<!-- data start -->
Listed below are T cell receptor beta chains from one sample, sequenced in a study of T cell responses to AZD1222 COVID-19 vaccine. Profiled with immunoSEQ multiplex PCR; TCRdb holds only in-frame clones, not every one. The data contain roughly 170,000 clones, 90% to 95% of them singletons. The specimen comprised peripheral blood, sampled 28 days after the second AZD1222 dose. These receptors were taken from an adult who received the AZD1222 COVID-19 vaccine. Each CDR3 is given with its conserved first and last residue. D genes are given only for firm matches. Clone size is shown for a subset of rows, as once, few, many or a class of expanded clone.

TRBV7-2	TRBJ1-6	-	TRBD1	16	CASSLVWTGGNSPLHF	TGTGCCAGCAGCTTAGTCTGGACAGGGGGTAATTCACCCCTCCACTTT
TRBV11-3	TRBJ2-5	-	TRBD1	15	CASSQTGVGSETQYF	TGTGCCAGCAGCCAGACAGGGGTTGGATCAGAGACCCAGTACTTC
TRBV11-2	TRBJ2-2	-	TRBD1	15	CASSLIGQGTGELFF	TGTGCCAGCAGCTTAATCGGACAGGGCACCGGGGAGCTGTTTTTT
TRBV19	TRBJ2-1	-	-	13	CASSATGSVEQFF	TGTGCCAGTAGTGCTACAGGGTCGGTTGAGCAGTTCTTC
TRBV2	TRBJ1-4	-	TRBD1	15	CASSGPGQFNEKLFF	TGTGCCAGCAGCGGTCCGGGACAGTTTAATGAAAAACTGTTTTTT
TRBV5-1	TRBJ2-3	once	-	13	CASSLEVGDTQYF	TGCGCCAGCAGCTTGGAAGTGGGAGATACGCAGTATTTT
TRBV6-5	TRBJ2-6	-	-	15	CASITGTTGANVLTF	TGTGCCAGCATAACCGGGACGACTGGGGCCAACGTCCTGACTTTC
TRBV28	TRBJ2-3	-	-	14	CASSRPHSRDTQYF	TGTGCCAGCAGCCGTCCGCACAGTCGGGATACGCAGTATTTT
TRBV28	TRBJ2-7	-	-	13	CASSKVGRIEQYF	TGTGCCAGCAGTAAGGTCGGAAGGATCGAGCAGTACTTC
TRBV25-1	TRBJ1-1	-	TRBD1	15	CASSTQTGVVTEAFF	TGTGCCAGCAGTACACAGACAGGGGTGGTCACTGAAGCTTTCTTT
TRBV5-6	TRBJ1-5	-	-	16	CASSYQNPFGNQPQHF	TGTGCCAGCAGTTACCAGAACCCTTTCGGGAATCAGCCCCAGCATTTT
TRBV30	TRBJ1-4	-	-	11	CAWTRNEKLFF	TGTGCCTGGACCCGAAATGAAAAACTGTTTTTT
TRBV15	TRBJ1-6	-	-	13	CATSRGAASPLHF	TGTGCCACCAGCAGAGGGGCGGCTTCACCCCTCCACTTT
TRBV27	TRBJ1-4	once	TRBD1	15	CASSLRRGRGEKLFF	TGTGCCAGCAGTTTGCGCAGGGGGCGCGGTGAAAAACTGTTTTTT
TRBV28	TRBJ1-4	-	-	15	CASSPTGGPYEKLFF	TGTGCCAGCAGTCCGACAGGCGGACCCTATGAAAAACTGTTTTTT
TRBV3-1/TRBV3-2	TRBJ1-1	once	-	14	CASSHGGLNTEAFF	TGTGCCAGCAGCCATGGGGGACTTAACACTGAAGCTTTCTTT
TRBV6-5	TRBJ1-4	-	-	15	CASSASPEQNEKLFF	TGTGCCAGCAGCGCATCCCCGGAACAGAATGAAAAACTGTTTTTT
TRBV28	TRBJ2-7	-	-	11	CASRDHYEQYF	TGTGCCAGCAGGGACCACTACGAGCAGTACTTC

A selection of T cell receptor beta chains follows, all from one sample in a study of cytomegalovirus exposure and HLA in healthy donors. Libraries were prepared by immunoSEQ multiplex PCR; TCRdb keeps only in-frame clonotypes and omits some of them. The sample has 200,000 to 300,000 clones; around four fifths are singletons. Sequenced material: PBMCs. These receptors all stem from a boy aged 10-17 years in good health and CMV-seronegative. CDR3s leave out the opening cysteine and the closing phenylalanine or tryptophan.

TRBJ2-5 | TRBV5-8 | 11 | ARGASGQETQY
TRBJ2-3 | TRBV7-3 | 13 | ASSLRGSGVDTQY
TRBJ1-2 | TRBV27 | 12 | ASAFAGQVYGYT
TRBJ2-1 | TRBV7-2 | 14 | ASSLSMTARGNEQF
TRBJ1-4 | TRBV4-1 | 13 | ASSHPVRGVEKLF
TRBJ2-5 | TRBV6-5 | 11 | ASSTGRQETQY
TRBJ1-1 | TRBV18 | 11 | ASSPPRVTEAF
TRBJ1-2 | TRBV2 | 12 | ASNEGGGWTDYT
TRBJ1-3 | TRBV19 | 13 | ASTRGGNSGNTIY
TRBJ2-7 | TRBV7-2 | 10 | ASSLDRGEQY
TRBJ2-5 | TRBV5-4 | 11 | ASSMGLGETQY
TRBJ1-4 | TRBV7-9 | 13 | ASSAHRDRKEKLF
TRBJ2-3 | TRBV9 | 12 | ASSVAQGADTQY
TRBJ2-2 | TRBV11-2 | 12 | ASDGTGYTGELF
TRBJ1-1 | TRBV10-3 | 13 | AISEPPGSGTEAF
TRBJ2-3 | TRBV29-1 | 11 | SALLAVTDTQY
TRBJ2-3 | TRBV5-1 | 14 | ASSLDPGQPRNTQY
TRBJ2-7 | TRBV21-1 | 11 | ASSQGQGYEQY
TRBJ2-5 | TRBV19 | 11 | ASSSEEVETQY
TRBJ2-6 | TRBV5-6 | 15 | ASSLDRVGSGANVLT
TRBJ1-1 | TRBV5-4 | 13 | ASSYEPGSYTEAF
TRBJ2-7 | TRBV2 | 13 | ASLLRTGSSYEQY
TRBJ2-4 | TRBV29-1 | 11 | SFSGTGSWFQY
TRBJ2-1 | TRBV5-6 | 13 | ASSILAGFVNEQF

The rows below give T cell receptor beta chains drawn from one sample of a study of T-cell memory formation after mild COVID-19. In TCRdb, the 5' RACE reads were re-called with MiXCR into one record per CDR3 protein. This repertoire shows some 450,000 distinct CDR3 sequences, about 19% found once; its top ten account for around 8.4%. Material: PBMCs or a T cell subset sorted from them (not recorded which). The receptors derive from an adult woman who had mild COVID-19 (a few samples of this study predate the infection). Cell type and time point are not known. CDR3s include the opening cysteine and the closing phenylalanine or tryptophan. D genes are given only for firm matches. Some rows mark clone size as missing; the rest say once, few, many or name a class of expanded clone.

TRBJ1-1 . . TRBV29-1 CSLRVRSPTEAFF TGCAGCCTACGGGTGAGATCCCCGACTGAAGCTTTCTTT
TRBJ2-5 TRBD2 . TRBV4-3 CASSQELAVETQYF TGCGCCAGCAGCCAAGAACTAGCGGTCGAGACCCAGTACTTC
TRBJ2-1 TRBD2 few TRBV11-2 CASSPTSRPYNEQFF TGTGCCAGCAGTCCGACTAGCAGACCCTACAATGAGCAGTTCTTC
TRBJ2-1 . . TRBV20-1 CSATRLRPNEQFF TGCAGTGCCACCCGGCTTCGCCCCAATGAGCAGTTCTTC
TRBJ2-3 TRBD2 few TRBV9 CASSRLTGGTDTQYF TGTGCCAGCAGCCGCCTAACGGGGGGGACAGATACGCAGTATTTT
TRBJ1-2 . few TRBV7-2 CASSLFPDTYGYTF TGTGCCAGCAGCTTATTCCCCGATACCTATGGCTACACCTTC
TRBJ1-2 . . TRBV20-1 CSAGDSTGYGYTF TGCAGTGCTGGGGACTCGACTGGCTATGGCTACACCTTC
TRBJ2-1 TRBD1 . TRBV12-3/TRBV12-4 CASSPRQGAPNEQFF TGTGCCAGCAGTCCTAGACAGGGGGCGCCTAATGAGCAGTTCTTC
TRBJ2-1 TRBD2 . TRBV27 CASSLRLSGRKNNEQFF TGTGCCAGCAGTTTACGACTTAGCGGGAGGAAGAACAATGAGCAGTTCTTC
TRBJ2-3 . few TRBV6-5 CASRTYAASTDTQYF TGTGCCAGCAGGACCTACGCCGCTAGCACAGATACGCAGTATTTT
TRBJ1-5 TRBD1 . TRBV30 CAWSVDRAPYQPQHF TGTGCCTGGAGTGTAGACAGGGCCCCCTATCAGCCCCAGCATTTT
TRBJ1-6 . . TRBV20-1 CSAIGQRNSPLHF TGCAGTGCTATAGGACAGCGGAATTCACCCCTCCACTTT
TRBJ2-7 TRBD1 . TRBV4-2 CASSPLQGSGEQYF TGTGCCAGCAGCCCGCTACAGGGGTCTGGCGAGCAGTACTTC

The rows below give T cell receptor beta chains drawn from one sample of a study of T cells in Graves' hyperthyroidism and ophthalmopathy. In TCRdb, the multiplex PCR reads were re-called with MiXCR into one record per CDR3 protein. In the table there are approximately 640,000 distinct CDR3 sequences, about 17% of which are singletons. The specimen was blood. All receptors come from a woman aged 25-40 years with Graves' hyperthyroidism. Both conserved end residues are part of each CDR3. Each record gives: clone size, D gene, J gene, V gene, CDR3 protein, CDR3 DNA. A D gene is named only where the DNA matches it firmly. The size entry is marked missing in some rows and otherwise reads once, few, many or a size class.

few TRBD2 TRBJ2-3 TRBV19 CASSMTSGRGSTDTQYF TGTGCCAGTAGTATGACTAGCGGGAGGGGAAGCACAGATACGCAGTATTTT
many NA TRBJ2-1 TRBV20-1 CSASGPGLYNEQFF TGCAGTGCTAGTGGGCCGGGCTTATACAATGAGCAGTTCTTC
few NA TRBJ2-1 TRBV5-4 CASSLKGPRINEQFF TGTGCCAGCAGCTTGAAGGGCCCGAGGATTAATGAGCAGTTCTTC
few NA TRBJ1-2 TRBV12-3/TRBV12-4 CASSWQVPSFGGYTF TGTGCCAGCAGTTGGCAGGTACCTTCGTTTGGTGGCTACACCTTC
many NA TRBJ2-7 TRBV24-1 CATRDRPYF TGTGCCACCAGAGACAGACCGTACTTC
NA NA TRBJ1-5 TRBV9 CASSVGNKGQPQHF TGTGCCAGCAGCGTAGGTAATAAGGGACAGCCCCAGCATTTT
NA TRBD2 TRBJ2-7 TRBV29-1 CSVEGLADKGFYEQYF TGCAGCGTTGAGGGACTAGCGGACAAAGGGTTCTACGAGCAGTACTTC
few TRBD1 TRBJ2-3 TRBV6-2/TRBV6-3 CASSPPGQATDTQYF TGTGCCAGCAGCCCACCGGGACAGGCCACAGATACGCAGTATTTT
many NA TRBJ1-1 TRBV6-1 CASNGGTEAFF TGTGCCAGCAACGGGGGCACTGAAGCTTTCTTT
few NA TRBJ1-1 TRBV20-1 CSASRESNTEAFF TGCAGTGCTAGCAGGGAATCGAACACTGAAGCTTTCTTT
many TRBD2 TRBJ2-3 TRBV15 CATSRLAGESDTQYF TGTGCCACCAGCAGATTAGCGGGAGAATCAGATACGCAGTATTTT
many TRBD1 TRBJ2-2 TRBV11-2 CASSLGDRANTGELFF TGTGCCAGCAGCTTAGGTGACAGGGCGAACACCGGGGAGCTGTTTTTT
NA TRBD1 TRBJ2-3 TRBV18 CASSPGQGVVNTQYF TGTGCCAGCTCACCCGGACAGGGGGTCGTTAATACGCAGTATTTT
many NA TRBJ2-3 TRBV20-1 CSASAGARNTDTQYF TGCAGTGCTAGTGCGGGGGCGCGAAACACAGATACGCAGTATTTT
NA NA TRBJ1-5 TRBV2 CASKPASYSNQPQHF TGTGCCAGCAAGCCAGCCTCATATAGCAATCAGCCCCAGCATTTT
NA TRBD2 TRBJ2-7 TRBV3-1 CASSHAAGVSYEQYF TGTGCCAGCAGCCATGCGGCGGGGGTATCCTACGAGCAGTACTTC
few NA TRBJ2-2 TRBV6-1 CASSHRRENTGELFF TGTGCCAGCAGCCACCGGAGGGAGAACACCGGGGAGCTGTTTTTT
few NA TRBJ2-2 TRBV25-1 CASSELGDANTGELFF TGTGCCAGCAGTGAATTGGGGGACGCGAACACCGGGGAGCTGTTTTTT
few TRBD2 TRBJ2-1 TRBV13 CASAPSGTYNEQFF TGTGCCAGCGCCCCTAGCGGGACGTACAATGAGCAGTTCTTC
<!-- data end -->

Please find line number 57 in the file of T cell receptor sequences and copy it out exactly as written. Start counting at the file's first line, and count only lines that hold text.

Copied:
TRBJ1-6 . . TRBV20-1 CSAIGQRNSPLHF TGCAGTGCTATAGGACAGCGGAATTCACCCCTCCACTTT